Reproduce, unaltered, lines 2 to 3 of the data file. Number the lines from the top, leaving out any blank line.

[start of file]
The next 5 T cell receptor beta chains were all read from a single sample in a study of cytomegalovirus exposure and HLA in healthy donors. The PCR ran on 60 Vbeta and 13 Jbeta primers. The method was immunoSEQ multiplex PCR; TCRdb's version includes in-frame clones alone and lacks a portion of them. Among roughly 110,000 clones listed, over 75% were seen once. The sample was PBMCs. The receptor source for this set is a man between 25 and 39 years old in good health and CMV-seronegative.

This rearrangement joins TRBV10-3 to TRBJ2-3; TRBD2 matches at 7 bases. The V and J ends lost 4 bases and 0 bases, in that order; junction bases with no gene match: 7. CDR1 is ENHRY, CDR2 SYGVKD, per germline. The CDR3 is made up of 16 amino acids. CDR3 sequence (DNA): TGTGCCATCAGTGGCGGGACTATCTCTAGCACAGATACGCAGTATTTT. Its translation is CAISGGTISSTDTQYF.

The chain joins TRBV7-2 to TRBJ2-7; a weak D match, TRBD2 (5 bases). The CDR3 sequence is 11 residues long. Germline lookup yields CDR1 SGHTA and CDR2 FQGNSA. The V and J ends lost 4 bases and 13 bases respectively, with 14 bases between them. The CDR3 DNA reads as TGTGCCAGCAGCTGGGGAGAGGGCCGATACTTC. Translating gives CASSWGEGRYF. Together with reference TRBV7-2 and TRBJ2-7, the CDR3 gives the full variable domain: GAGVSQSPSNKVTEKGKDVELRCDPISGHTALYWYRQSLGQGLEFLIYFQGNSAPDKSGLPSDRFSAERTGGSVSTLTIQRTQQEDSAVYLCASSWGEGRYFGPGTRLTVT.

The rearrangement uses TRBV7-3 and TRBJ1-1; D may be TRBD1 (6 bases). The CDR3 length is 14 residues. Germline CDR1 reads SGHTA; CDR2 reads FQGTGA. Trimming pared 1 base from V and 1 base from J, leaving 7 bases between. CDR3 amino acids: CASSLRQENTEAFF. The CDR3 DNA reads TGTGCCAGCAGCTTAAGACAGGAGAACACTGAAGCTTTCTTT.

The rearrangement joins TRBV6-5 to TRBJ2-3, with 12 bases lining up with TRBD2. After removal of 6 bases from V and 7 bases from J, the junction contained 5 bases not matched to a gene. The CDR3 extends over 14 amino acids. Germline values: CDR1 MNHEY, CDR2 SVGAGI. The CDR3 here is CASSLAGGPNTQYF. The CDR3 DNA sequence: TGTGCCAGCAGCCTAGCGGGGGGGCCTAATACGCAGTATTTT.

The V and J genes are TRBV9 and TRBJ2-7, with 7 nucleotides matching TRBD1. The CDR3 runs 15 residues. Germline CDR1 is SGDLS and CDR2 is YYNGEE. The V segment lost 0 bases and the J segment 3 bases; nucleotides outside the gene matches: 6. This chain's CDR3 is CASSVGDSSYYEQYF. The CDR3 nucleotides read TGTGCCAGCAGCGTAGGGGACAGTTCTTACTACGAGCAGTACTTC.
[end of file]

This rearrangement joins TRBV10-3 to TRBJ2-3; TRBD2 matches at 7 bases. The V and J ends lost 4 bases and 0 bases, in that order; junction bases with no gene match: 7. CDR1 is ENHRY, CDR2 SYGVKD, per germline. The CDR3 is made up of 16 amino acids. CDR3 sequence (DNA): TGTGCCATCAGTGGCGGGACTATCTCTAGCACAGATACGCAGTATTTT. Its translation is CAISGGTISSTDTQYF.

The chain joins TRBV7-2 to TRBJ2-7; a weak D match, TRBD2 (5 bases). The CDR3 sequence is 11 residues long. Germline lookup yields CDR1 SGHTA and CDR2 FQGNSA. The V and J ends lost 4 bases and 13 bases respectively, with 14 bases between them. The CDR3 DNA reads as TGTGCCAGCAGCTGGGGAGAGGGCCGATACTTC. Translating gives CASSWGEGRYF. Together with reference TRBV7-2 and TRBJ2-7, the CDR3 gives the full variable domain: GAGVSQSPSNKVTEKGKDVELRCDPISGHTALYWYRQSLGQGLEFLIYFQGNSAPDKSGLPSDRFSAERTGGSVSTLTIQRTQQEDSAVYLCASSWGEGRYFGPGTRLTVT.